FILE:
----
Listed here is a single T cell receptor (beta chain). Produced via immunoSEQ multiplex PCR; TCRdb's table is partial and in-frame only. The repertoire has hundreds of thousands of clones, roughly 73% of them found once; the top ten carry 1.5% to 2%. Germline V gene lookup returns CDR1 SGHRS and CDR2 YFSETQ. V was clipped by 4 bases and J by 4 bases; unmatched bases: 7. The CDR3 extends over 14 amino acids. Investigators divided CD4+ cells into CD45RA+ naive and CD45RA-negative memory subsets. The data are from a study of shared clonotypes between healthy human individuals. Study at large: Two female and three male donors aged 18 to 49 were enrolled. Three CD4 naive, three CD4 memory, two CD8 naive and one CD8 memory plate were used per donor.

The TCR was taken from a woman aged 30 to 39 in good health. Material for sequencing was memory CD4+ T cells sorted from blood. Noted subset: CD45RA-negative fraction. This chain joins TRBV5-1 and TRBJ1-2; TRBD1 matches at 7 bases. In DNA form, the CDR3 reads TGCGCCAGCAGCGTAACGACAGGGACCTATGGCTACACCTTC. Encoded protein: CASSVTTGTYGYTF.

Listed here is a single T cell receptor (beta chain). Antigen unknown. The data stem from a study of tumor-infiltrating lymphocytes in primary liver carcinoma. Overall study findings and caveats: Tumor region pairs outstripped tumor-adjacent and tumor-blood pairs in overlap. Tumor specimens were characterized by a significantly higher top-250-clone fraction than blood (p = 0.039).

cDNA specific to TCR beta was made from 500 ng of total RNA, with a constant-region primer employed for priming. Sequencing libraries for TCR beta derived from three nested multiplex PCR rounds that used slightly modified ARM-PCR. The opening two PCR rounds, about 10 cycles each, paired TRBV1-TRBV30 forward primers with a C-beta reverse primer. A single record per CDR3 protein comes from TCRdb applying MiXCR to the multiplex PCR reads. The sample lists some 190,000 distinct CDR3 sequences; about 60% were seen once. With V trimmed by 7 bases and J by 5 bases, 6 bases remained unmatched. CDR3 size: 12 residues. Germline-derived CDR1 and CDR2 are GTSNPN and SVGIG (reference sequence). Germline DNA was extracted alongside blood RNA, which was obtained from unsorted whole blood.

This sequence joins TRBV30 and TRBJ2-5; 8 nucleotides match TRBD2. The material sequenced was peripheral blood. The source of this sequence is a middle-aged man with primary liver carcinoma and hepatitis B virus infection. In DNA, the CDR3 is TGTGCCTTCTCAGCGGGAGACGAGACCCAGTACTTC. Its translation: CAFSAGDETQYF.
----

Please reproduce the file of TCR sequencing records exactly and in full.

Listed here is a single T cell receptor (beta chain). Produced via immunoSEQ multiplex PCR; TCRdb's table is partial and in-frame only. The repertoire has hundreds of thousands of clones, roughly 73% of them found once; the top ten carry 1.5% to 2%. Germline V gene lookup returns CDR1 SGHRS and CDR2 YFSETQ. V was clipped by 4 bases and J by 4 bases; unmatched bases: 7. The CDR3 extends over 14 amino acids. Investigators divided CD4+ cells into CD45RA+ naive and CD45RA-negative memory subsets. The data are from a study of shared clonotypes between healthy human individuals. Study at large: Two female and three male donors aged 18 to 49 were enrolled. Three CD4 naive, three CD4 memory, two CD8 naive and one CD8 memory plate were used per donor.

The TCR was taken from a woman aged 30 to 39 in good health. Material for sequencing was memory CD4+ T cells sorted from blood. Noted subset: CD45RA-negative fraction. This chain joins TRBV5-1 and TRBJ1-2; TRBD1 matches at 7 bases. In DNA form, the CDR3 reads TGCGCCAGCAGCGTAACGACAGGGACCTATGGCTACACCTTC. Encoded protein: CASSVTTGTYGYTF.

Listed here is a single T cell receptor (beta chain). Antigen unknown. The data stem from a study of tumor-infiltrating lymphocytes in primary liver carcinoma. Overall study findings and caveats: Tumor region pairs outstripped tumor-adjacent and tumor-blood pairs in overlap. Tumor specimens were characterized by a significantly higher top-250-clone fraction than blood (p = 0.039).

cDNA specific to TCR beta was made from 500 ng of total RNA, with a constant-region primer employed for priming. Sequencing libraries for TCR beta derived from three nested multiplex PCR rounds that used slightly modified ARM-PCR. The opening two PCR rounds, about 10 cycles each, paired TRBV1-TRBV30 forward primers with a C-beta reverse primer. A single record per CDR3 protein comes from TCRdb applying MiXCR to the multiplex PCR reads. The sample lists some 190,000 distinct CDR3 sequences; about 60% were seen once. With V trimmed by 7 bases and J by 5 bases, 6 bases remained unmatched. CDR3 size: 12 residues. Germline-derived CDR1 and CDR2 are GTSNPN and SVGIG (reference sequence). Germline DNA was extracted alongside blood RNA, which was obtained from unsorted whole blood.

This sequence joins TRBV30 and TRBJ2-5; 8 nucleotides match TRBD2. The material sequenced was peripheral blood. The source of this sequence is a middle-aged man with primary liver carcinoma and hepatitis B virus infection. In DNA, the CDR3 is TGTGCCTTCTCAGCGGGAGACGAGACCCAGTACTTC. Its translation: CAFSAGDETQYF.